Bizarre and Surreal Turn-of-the-Century Burlesque Posters


You may have assumed that burlesque didn’t get weird until the past decade or so, when a new wave of revivalists adopted a postmodern approach to the art form, combining striptease with everything from the oeuvre of Joss Whedon to science. Well, if this selection of posters from the 1890s are any indication, burlesque has always been strange. One of the specimens below, which we discovered via Retronaut, finds a lady dancing on the table with a fairly large lobster. Another particularly sadistic image shows a leotard-clad burlesque performer hanging from her ankles and being dipped in the water as a motley crew of men chuckle at her expense. “The Beautiful Indian Maidens,” meanwhile, is a somewhat horrifying colonialist artifact — and we’re not even going to touch the one about the “latest New York craze, slumming.” If what you see strikes your fancy (or inspires some morbid curiosity), there are a whole lot more where these came from: the Library of Congress.

H.C. Miner Litho. Co., “Bon Ton Burlesquers 365 days ahead of them all”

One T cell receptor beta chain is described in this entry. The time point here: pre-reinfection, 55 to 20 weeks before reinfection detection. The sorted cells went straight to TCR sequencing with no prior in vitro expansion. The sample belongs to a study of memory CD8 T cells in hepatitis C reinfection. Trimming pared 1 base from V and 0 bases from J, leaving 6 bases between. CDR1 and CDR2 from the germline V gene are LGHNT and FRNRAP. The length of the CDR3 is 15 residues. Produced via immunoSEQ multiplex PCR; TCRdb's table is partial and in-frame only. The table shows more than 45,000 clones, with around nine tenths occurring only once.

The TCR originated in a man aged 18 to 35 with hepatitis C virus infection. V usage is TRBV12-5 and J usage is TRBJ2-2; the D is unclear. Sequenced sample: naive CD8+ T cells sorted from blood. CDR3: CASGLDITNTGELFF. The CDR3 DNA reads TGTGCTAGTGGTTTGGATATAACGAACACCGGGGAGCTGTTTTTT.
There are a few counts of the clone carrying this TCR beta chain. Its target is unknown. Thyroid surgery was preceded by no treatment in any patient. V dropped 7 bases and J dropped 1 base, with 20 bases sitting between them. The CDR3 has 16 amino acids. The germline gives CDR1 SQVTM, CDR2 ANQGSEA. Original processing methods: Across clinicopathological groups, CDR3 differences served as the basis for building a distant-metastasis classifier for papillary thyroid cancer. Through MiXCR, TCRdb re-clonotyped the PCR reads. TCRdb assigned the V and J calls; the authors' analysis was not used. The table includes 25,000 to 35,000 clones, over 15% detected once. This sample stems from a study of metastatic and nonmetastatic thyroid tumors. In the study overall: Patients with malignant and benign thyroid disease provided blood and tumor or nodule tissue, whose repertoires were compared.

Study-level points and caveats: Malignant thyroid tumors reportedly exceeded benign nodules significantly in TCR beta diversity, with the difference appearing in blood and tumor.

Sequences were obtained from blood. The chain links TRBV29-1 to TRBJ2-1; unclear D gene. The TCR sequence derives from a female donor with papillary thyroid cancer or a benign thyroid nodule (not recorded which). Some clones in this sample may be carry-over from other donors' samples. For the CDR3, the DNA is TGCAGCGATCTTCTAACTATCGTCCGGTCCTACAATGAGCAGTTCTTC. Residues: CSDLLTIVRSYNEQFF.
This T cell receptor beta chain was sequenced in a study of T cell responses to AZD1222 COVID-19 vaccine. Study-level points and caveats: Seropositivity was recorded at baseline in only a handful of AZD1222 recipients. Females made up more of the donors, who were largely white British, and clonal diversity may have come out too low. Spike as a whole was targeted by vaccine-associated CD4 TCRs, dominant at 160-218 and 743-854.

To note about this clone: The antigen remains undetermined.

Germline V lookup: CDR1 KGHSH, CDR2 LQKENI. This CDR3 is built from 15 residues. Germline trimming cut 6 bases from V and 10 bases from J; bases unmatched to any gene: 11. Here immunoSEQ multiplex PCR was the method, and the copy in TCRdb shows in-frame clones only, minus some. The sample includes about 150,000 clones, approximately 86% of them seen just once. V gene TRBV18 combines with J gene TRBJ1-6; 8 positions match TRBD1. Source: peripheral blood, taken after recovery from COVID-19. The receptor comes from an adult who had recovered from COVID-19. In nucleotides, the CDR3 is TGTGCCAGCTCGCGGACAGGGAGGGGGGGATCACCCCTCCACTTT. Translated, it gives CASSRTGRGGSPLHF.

H.C. Miner Litho. Co., “The Bowery Burlesquers presenting an original burletta on the latest New York craze, ‘Slumming'”

Courier Litho. Co., “The High Rollers Extravaganza Co.”

Courier Co., “The Imperial Burlesquers as good as the best”

Courier Litho. Co., “The famous Rentz Santley Novelty and Burlesque Co. first time in America : the sensational scene, gay life in Paris, introducing Jardine Mabile Dance”

H.C. Miner Litho. Co., “Bon Ton Burlesquers 365 days ahead of them all”

H.C. Minter Litho. Co., “The Merry Maidens Burlesque Co.”

Enquirer Job Printing Co., “The beautiful Indian maidens”

Courier Litho. Co.

J. Ottman Lith. Co., “Weber & Rush present Charles Ross & Mabel Fenton in Weber & Fields biggest and best musical production, Twirly whirly”